The financier nodded. His armour was impenetrable.
“The Germans said much,” he said.
“That’s all right, these folks aren’t Germans,” came the prompt retort, as Idepski picked up his hat and gloves.
“No.” Hellbeam remained seated. It was not his way to speed a departing visitor. “I’m glad. Oh, yes.” He smiled into the other’s face, and his meaning was obvious. “You go to this camp. You find this missionary. That’s work for you. The other—” his eyes dropped to the papers on the desk before him—“this mill, this Sachigo is for me. It is much nearer to the sea than the Skandinavia. Oh, yes.”
THE PROGRESS OF NANCY
The girl reached out a hand in response to the ring of the telephone. It was slim and white; and her finger nails displayed that care which suggests a healthy regard for the niceties of a woman’s life.
She remained silently intent upon the rapidly spoken message coming down to her over the wire. Her deep, hazel eyes were soberly regarding the blotting pad, upon which an idle pencil was describing a number of meaningless diagrams.
“Yes,” she replied, after a while. “Oh, yes. All reports are in. I’ve gone through them all, and my summary is being prepared now. They’re a pretty bad story. Yes. What’s that? How? Oh, yes. Some of the camps are in pretty bad shape, I’d say. Output’s fallen badly. Output! Yes. All sorts of reasons and—” she laughed, “—to me, none quite satisfactory. I think I’ve my finger on the real trouble, and fancy I’ve seen all this coming quite a while back. Very well. I’ll be right up. Yes, I’ll bring my rough notes if the summary isn’t ready.”
Nancy McDonald thrust the receiver back in its place and sat for a moment gazing at it. She knew she had committed herself. She had intended to. She knew that she had reached one of the important milestones in her career. In her youth, in the springtime energy abounding in her, she meant to pit her opinion against the considered policy of those who formed the management of the great Skandinavia Corporation she served. She understood her temerity. A surge of nervous anticipation thrilled her. But she was resolved. Her ambition was great, and her youthful courage was no less.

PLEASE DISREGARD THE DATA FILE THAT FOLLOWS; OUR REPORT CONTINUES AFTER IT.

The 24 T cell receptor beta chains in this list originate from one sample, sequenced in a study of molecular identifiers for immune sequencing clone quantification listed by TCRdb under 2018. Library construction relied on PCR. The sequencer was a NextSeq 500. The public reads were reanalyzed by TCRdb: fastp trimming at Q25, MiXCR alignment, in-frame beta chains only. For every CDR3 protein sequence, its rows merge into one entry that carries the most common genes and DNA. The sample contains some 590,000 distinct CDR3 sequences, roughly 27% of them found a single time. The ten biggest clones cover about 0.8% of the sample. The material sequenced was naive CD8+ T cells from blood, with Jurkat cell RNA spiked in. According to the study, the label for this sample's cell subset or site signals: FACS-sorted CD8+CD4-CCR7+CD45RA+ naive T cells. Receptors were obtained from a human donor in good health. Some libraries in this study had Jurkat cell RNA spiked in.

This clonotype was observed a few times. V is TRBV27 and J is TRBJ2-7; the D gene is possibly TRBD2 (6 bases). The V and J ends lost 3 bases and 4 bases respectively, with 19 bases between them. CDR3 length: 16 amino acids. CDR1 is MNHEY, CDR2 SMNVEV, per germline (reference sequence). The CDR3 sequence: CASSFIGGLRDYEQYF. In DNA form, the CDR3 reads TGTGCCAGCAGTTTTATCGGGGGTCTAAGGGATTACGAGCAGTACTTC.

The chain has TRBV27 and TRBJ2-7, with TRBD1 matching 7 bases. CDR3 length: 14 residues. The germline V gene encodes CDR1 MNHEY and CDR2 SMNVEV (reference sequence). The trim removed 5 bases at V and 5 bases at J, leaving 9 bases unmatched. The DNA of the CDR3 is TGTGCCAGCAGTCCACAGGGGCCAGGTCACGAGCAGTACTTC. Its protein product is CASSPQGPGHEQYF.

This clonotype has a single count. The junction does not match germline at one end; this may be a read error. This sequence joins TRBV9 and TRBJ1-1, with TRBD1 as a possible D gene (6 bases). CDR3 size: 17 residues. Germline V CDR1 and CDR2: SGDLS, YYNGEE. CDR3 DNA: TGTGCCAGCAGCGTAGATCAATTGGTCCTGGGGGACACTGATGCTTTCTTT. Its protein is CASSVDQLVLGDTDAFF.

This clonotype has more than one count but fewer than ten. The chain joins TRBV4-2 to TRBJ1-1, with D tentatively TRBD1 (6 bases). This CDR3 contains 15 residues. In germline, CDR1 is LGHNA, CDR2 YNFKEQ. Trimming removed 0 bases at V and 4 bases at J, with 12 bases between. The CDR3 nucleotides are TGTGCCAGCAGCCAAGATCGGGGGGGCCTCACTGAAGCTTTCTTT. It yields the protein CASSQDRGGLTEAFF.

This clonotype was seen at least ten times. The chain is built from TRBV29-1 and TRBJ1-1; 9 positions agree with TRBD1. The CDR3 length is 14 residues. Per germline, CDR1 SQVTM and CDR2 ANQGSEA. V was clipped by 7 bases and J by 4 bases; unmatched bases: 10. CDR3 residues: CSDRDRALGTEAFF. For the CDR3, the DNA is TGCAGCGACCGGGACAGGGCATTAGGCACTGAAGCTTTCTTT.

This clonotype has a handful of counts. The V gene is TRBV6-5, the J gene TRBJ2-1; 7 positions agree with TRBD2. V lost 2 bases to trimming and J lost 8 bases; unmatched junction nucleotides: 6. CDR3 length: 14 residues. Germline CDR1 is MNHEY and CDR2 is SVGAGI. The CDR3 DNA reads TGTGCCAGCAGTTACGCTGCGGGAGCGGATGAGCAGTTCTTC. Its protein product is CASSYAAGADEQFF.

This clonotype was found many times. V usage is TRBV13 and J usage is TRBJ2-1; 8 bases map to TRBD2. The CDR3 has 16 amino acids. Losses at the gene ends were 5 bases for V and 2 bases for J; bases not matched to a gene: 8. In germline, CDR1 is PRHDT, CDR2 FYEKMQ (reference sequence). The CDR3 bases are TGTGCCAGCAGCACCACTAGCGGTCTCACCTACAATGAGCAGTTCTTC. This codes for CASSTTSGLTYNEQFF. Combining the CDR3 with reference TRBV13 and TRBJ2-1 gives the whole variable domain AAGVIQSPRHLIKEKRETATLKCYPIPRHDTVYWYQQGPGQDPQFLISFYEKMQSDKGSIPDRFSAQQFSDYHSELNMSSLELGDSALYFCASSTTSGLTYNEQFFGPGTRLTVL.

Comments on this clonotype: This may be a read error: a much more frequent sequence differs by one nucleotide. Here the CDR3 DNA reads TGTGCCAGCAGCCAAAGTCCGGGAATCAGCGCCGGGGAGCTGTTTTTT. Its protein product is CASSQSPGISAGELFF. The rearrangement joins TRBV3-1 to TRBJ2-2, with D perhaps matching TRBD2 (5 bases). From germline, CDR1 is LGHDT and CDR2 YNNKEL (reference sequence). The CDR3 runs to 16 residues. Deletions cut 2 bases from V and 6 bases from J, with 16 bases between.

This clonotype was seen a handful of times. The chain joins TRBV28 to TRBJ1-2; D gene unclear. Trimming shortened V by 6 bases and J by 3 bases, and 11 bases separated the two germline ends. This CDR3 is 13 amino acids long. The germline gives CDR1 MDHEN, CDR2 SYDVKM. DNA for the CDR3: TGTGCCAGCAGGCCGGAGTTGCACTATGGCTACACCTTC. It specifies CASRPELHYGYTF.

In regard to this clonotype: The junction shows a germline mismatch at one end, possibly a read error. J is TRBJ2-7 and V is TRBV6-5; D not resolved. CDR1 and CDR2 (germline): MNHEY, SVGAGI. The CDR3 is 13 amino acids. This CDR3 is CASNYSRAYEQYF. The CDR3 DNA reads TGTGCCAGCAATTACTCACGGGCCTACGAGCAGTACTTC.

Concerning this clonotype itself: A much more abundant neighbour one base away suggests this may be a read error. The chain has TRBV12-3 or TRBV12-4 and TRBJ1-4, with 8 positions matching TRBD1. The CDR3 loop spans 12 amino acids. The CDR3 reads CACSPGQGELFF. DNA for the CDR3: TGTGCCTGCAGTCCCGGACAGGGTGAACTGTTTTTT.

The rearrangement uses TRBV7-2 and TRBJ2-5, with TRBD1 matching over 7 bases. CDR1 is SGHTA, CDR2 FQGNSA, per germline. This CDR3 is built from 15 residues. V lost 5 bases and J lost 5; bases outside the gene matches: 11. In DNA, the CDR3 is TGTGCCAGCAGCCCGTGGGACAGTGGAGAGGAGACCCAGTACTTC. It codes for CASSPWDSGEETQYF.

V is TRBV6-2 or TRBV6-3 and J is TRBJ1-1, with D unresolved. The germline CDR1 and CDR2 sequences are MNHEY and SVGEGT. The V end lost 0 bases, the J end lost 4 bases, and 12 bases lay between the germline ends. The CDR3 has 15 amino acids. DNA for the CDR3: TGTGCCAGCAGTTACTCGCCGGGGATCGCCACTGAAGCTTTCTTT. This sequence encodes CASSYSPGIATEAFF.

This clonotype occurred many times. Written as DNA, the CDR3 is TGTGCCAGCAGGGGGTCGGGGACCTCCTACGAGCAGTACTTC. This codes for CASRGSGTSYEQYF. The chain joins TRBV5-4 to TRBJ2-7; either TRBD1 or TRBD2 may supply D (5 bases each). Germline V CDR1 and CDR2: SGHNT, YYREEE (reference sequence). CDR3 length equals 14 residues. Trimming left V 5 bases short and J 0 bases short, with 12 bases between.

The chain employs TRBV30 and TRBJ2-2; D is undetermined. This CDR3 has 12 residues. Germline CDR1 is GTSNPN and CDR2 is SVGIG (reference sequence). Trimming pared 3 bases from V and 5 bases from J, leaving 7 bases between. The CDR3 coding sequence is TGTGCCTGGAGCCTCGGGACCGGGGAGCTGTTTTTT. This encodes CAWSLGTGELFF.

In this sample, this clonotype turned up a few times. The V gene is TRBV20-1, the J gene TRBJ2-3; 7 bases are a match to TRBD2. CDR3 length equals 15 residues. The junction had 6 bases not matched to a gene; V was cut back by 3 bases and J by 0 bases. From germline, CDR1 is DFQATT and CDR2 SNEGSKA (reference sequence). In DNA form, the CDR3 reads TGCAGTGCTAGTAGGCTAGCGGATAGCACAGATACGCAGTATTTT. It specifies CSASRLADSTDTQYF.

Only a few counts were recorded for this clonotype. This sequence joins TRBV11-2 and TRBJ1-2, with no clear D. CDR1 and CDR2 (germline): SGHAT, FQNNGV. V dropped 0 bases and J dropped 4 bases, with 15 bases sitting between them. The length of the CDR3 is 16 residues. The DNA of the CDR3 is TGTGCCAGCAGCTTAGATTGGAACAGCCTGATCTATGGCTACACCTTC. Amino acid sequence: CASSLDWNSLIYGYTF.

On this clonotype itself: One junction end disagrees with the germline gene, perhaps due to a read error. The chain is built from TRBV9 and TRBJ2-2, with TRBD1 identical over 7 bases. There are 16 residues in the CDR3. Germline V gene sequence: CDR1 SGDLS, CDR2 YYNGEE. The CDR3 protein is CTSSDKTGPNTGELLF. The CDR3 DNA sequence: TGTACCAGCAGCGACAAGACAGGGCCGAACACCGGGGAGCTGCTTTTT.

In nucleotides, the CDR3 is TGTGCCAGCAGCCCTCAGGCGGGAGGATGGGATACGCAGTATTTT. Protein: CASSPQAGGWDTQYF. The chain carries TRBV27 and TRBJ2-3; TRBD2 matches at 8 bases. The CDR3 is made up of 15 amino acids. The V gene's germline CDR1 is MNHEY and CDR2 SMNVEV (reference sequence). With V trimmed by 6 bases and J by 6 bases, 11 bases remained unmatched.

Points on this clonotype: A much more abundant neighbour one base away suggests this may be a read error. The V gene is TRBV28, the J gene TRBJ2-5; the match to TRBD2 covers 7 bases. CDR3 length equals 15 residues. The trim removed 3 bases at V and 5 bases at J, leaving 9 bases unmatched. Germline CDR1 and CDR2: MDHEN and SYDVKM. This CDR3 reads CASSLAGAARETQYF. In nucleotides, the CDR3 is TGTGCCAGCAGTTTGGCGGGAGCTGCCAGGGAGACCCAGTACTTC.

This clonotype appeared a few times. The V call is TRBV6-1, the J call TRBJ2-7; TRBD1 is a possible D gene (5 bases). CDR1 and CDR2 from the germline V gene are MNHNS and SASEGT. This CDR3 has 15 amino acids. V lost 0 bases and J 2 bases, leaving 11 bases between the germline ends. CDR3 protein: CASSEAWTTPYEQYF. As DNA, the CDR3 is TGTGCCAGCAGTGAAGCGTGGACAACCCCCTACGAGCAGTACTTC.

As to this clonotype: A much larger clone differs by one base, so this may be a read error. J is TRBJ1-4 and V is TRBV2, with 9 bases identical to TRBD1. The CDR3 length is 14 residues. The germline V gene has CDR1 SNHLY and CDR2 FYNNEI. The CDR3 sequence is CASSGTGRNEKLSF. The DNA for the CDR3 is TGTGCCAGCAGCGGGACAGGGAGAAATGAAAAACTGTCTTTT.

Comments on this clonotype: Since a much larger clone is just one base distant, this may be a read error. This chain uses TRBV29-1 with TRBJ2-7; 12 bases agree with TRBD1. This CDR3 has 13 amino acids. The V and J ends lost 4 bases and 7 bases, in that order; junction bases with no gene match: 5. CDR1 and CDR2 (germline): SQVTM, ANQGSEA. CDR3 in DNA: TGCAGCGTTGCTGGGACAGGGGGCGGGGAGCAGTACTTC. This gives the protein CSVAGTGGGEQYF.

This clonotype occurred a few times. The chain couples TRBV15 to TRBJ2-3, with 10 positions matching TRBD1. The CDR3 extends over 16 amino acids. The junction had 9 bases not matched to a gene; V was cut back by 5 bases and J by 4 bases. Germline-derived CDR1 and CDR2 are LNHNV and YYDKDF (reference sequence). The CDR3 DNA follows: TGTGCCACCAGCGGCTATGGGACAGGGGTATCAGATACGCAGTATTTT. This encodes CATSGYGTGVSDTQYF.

The brazen clack of typewriters beyond the glass partitions of her little private office left her unaffected. It was incessant. She would have missed it had it not been there. She would have lost that sense of rush which the tuneless chorus of modern commercialism inspired. And, to a woman of her temperament, that would have been a very real loss.
The great offices of the Skandinavia Corporation, in the heart of the city of Quebec, with their machine-like precision of life, their soulless method, their passionless progress towards the purpose of their organisation, meant the open road towards the fulfilment of her desires for independence and achievement.